WATCH: Cop Who Was Fired For Dragging Handcuffed Man Wins His Job Back

Duluth officials said Friday they plan to appeal an arbitrator’s ruling that overturned the firing of a police officer who is seen on police body camera video dragging a handcuffed man through a downtown skywalk in 2017.

Officer Adam Huot, who had been suspended for a prior excessive use of force violation, was fired for dragging the man 90 feet. The man, whom officers had ticketed for trespassing, hit his head on a steel door while he was being dragged, Duluth Police Chief Mike Tusken said during a Friday morning press conference.

At one point on the video, an officer can be heard saying: “Pick him up and help him.”

Tusken said: “It is the Duluth Police Department’s expectation that officers will make tactically sound, reasonable use of force decisions which demonstrate our value of every life.”

Officer did not check on handcuffed man
The incident stemmed from two 911 calls on May 20, 2017, to report two drunk men who appeared to be trespassing. They were asked to leave and did during the first encounter with the officers.

About 25 minutes later Huot, another officer, and a police recruit in training were called to the Technology Village parking ramp, 14 E. First St., on a report of two drunk men, Tusken said.

The officers told the men they were going to be ticketed for trespassing and those would be mailed. At that point, the chief said, one man started yelling and “demanded to be arrested.”

The officers handcuffed the man, who then laid down on the skywalk floor “to do passive resistance,” Tusken said.

Video shows Officer Huot dragging a man before his head hit a steel door.
A screenshot taken from Duluth police body camera video shows Officer Adam Huot dragging a handcuffed man in 2017 just before the man’s head hit a steel door. Duluth Police Department
The man was handcuffed behind his back and Huot grabbed the chain of the cuffs and dragged him, Tusken recounted.

“Officer Huot did not immediately check the citizen for injuries. Nor inquire about him,” the chief said.

“The passive resistance offered by this citizen did not justify this use of force,” Tusken added. “It is the Duluth Police Department’s expectation that officers will make tactically sound, reasonable use of force decisions which demonstrate our value of every life.”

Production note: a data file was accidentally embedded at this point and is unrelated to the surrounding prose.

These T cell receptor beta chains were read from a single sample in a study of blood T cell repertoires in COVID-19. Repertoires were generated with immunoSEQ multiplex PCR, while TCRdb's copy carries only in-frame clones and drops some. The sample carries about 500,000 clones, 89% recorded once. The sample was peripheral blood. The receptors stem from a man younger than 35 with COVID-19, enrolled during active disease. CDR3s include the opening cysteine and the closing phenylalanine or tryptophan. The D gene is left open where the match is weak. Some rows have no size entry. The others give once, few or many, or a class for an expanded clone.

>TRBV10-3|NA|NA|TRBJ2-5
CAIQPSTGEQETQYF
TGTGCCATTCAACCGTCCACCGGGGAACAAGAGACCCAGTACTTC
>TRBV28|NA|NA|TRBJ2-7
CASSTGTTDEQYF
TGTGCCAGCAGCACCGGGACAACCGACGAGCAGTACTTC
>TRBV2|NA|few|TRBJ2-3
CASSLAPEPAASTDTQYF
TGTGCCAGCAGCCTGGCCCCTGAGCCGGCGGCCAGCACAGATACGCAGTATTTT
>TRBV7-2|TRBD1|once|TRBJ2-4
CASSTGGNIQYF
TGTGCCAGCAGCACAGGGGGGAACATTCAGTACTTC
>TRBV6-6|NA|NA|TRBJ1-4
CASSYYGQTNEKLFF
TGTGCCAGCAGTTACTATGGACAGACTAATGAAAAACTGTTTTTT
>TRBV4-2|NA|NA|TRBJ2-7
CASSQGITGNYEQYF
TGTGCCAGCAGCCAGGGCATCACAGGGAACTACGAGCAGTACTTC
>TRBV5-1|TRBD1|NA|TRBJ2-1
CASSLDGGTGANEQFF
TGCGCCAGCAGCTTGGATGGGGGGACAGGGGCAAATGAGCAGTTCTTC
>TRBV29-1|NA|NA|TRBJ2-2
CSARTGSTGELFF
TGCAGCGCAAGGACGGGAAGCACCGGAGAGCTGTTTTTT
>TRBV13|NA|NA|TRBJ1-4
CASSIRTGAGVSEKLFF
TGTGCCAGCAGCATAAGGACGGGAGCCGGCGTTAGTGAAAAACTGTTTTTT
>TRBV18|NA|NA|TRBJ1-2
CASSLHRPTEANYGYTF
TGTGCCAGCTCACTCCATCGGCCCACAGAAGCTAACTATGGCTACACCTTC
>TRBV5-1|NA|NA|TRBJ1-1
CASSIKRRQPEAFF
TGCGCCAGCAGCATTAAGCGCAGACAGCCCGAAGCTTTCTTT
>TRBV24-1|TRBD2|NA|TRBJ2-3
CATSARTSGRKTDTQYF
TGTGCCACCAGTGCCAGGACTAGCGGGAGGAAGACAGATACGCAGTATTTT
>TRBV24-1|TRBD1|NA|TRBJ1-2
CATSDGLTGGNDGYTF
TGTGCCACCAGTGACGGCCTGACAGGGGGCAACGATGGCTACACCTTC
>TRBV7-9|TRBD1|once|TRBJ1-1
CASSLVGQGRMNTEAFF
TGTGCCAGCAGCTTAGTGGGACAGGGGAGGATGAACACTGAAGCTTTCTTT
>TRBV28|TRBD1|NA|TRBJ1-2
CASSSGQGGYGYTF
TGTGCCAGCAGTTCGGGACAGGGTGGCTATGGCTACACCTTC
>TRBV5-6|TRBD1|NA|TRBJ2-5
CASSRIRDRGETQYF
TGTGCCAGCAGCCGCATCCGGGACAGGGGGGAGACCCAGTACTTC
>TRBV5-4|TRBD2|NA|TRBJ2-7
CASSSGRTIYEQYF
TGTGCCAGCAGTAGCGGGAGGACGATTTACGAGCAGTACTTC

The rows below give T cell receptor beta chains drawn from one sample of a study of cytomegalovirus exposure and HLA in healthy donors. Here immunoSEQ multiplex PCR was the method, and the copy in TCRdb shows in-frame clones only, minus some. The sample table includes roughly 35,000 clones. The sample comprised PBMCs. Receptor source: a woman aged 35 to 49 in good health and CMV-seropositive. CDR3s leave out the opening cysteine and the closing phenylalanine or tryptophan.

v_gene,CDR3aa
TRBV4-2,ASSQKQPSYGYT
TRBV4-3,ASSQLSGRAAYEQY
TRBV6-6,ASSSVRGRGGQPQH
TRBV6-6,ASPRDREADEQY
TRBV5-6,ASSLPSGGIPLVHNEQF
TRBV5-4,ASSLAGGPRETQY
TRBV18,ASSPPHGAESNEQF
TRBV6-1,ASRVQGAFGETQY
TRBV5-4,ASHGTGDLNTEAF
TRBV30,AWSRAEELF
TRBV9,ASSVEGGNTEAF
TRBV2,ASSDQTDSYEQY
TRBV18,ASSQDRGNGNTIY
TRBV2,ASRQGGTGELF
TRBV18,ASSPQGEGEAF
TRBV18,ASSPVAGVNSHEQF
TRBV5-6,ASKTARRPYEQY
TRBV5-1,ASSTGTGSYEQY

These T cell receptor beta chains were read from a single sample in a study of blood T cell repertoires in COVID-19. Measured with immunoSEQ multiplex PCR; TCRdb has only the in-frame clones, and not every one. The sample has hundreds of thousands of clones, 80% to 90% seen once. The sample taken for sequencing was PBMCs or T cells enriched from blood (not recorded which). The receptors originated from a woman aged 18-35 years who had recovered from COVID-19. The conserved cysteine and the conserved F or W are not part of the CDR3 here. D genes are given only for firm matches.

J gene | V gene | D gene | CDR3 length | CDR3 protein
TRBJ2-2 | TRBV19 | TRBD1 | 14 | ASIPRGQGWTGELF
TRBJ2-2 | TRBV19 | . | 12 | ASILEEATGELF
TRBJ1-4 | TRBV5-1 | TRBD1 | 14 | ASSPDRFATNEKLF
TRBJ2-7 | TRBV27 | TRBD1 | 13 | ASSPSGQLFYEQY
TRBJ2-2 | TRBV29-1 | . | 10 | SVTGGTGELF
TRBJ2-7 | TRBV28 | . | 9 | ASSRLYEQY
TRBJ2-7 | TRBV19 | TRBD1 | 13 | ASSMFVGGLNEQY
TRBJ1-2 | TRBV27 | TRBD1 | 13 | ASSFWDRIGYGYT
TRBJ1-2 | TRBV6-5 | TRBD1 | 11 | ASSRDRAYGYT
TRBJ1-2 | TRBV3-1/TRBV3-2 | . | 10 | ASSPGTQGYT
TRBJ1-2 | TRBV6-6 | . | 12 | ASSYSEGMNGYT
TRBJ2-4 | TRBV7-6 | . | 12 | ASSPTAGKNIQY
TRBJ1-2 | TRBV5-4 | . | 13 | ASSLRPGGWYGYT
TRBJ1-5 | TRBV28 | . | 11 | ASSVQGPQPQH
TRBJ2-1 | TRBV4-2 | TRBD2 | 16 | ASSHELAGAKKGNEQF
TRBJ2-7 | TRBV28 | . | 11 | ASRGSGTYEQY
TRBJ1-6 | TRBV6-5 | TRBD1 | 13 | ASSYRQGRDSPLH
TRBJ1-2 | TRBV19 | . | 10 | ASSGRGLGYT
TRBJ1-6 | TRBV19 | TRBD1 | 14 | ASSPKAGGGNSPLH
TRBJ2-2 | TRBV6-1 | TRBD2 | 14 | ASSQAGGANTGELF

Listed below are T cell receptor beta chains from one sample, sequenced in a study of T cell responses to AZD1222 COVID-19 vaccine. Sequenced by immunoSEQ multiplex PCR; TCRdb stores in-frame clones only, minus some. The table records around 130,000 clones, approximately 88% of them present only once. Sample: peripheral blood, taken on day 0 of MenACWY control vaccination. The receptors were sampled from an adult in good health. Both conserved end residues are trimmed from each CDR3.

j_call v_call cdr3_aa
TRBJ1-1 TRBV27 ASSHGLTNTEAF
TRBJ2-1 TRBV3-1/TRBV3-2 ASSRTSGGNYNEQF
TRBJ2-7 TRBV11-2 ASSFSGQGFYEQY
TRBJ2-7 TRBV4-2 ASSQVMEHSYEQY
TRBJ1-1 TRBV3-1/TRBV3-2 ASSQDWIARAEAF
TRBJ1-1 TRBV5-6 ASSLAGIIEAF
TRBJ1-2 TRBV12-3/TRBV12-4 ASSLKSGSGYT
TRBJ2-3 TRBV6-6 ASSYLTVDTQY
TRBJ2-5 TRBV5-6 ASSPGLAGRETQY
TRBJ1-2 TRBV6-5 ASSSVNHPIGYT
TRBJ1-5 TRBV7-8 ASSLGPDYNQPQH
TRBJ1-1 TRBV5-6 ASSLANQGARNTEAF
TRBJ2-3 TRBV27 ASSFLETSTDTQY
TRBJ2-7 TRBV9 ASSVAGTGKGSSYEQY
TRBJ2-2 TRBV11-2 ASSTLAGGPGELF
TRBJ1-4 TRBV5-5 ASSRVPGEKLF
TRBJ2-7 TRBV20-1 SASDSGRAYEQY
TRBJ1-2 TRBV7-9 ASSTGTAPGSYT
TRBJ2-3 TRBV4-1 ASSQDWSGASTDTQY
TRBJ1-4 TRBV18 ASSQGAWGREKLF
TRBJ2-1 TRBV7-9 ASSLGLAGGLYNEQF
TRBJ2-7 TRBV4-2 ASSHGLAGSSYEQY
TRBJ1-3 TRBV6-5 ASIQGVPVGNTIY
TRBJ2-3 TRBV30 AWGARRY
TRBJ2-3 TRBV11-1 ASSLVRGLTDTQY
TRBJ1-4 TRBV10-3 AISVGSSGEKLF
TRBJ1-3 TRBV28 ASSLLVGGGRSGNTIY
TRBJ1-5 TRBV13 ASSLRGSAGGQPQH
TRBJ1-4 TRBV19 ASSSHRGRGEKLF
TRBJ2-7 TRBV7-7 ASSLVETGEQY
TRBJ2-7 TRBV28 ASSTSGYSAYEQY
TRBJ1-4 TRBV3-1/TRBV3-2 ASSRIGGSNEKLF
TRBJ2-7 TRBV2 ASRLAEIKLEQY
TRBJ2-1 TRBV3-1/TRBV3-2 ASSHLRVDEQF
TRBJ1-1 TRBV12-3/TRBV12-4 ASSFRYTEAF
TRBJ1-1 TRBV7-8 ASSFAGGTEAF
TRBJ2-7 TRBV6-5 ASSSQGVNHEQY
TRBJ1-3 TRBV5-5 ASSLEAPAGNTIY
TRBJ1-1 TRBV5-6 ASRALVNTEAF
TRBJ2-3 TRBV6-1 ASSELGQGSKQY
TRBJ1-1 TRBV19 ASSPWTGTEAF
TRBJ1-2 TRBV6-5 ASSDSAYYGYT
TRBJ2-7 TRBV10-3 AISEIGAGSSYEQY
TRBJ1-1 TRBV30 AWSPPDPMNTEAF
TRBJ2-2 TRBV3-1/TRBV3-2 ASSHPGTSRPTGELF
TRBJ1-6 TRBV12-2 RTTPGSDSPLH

Another officer who saw the incident reported the use of force to his lieutenant. Huot was placed on routine paid administrative leave.

The case was investigated and went through arbitration, which ruled that the officer should retain employment.

However, the city disagreed and is appealing the ruling to District Court.

In a written statement, the city said that despite the arbitrator’s finding that Huot’s use of force was unreasonable and violated police department policies, he ruled to reinstate the Huot without back pay and give Huot one final chance.

Huot, a nine-year veteran, is on unpaid leave. He remains a city employee.

City will appeal arbitrator’s decision
The city said in its statement it maintains Huot’s termination was appropriate.

Duluth Mayor Emily Larson said she supported the decision to fire Huot.

“The City of Duluth and its Police Department prides itself on serving our community selflessly, with respect and dignity toward all members of our community,” she said in the statement.

“As Chief Tusken has said numerous times, the power and authority our officers have do not come from a gun or a badge, or even from the City of Duluth; it comes from a foundation of strong community relationships.”

Neither Huot nor the police union, which filed a grievance related to Huot’s firing, could be immediately reached for comment.

Tusken publicly released the police body camera video Friday.

Source: https://www.mprnews.org/story/2018/06/29/duluth-police-officer-fired-for-dragging-handcuffed-man-through-skywalk-last-year

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Filming Cops
Filming Cops 5648 posts

Filming Cops was started in 2010 as a conglomerative blogging service documenting police abuse. The aim isn’t to demonize the natural concept of security provision as such, but to highlight specific cases of State-monopolized police brutality that are otherwise ignored by traditional media outlets.

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